Sideshow Bob started off as a good guy (kind of)

Along with other recurring characters like Mr Burns, Fat Tony, and Jimbo, Kearney and Dolph, Sideshow Bob is one of The Simpsons‘ long-standing villains. If asked to define Robert Underdunk Terwilliger’s primary motivation in a sentence, most Simpsons fans would probably say “to kill Bart Simpson”.

But till I recently re-watched the season one episode ‘Krusty Gets Busted’ I’d forgotten that Bob wasn’t always motivated by mere homodical rage. And nor did Bob only frame Krusty the Klown in that instalment because he was sick of being the butt of Krusty’s jokes (though he admits this was an important factor:

“Yes, I admit it, I hated him,” Bob confesses as Chief Wiggum leads him away in cuffs. “His hackney shennanigans robbed me of my dignity for years. I played the buffoon, while he squandered a fortune on his vulgar appitites. That’s why I framed Krusty.”)

But interestingly, Bob also sought to get rid of Krusty because he was sick of the clown dumbing-down his young audience, who Bob exposed to the likes of high-culture beacons including Gore Vidal and Susan Sontag. Screams Bob:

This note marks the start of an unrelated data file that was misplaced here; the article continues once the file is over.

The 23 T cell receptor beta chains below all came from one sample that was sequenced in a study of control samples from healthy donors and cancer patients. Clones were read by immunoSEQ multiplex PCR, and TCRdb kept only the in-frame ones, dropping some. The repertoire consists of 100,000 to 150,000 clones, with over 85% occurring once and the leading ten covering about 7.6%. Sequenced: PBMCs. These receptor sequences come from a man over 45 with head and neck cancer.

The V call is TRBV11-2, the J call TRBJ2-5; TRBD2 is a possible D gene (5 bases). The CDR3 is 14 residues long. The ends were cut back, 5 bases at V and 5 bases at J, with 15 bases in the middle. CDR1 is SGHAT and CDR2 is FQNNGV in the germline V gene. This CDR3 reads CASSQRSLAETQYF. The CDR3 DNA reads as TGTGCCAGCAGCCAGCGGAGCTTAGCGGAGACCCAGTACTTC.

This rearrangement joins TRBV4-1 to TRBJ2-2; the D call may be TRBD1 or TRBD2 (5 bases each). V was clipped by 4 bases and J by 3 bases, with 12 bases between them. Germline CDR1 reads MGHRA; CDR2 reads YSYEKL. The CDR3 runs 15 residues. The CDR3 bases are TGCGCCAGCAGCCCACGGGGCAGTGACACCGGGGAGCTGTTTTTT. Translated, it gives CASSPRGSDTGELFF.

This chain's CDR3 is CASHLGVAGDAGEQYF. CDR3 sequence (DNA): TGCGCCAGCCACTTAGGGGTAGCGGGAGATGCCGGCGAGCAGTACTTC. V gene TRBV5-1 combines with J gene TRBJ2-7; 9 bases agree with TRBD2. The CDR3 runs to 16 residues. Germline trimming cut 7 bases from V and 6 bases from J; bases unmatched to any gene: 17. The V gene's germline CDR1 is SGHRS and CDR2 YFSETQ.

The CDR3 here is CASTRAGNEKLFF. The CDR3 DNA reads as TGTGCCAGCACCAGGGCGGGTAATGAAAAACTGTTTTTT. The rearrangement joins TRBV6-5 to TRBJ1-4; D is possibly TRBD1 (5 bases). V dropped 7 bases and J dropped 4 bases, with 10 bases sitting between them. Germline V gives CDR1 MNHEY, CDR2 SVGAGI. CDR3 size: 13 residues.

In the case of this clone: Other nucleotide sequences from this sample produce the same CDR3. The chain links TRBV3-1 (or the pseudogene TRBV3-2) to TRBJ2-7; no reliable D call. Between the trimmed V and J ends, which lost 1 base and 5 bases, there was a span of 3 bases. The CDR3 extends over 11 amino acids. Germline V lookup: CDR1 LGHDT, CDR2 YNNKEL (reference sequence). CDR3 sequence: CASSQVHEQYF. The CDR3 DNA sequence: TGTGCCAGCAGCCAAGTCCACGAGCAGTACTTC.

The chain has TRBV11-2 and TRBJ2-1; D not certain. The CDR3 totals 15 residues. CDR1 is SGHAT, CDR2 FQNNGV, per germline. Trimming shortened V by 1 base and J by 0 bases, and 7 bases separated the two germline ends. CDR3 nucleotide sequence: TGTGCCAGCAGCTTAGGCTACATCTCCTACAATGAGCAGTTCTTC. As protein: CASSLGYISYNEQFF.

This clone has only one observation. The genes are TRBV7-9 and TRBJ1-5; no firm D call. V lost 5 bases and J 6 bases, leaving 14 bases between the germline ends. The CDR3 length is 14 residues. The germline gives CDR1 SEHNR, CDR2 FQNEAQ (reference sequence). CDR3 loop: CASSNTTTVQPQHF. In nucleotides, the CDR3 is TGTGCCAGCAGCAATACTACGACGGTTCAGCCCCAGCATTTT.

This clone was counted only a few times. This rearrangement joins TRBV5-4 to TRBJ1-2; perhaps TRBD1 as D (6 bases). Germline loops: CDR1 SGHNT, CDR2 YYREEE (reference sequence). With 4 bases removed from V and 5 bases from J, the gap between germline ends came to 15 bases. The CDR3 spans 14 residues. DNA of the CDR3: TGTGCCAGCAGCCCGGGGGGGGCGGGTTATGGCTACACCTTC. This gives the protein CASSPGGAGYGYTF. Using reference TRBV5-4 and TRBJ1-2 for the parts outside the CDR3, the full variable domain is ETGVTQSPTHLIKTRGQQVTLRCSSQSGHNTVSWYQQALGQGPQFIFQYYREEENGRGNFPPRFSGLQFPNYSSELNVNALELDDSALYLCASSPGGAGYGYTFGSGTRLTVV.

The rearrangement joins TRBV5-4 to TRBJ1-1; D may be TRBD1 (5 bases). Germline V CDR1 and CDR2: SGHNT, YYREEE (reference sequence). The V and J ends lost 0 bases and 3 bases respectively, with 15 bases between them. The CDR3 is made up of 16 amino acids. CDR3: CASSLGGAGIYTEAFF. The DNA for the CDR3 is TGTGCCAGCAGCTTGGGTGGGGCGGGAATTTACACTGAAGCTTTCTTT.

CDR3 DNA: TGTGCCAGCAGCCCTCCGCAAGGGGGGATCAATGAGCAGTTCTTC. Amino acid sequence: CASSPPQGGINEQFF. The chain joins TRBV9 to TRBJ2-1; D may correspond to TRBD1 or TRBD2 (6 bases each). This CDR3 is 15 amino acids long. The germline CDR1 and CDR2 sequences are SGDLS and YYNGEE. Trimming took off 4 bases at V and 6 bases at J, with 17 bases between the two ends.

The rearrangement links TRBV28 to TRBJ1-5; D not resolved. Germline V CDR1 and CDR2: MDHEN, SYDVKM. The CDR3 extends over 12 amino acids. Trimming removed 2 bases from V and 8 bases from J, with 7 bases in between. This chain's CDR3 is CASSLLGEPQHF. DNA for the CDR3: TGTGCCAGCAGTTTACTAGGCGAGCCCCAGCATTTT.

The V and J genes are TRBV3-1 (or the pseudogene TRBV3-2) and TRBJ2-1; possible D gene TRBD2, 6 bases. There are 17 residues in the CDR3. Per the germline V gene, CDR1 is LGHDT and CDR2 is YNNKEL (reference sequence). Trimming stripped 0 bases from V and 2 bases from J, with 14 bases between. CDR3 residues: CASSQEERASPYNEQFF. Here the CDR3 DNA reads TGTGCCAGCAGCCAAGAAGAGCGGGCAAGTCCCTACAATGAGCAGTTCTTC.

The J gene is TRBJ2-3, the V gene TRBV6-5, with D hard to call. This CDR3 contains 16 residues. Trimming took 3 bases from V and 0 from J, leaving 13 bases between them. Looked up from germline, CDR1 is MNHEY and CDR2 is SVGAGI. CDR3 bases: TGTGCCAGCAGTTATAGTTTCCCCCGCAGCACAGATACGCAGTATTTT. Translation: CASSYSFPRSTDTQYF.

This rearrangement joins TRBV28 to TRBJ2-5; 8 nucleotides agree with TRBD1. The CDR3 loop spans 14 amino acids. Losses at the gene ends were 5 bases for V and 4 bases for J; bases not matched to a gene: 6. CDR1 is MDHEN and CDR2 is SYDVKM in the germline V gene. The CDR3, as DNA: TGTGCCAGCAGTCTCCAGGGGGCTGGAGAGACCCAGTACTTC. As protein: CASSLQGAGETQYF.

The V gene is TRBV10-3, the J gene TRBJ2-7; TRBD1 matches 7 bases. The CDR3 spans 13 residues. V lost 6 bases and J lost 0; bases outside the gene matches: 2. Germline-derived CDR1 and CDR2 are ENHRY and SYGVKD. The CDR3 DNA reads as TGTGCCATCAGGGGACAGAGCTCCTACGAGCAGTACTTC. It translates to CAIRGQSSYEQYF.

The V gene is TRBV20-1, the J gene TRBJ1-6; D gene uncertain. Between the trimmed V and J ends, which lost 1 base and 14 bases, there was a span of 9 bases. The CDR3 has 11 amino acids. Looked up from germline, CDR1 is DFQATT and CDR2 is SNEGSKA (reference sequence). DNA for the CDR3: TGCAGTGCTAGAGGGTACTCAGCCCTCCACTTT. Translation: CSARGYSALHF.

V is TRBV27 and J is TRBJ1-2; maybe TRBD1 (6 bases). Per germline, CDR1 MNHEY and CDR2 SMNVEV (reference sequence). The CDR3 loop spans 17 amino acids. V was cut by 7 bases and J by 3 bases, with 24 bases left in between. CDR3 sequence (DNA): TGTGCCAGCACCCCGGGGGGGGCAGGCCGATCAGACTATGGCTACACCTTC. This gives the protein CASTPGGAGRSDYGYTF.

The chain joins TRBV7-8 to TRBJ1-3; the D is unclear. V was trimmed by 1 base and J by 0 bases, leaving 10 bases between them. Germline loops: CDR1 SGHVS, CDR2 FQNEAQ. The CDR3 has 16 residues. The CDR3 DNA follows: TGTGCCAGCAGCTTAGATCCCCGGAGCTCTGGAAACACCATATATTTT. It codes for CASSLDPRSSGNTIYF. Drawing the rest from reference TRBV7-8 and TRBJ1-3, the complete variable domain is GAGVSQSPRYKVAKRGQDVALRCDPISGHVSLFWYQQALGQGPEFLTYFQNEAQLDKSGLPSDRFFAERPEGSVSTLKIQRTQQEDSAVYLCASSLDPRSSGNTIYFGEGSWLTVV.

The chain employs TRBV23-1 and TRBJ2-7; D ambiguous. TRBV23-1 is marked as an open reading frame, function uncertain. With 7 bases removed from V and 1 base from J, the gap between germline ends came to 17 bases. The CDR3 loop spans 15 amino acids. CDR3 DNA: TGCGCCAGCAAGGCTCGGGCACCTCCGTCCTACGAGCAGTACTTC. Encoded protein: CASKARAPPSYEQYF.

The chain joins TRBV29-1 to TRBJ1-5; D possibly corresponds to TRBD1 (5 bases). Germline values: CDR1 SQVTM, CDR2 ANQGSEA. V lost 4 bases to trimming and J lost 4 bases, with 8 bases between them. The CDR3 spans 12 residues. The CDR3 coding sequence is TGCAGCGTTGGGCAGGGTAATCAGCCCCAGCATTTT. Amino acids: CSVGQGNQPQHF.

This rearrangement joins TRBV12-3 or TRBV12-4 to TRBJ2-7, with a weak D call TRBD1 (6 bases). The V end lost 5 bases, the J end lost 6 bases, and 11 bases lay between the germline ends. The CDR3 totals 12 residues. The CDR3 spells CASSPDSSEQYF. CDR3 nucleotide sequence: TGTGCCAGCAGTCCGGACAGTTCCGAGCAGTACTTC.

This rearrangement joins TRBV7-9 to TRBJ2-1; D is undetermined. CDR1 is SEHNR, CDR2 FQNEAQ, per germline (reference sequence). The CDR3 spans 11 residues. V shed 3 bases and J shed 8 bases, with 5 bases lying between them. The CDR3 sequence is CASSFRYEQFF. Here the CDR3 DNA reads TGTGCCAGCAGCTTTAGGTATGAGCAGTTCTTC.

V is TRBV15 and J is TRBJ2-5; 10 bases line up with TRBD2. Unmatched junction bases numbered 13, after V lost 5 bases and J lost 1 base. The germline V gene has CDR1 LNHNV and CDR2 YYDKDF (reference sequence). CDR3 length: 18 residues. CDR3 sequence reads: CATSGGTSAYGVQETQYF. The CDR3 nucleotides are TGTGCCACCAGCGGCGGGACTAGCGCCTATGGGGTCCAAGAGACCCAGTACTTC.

“Treat kids as equals! They’re people too! They’re smarter than you think! They were smart enough to catch me!”

Early seasons of The Simpsons focused on the idea that Our Favourite Family is so dysfunctional they corrupt everyone who crosses their path, and Bob’s speedy reduction from “homicidal cultural advocate” to “homocidal sociopath” fits pretty well with this theme. As far as I can remember, Bob’s goal to cultivate the minds of children never resurfaces as a factor in his later schemes, making it a curious, forgotten remnant of his initial characterisation.


Sam Downing


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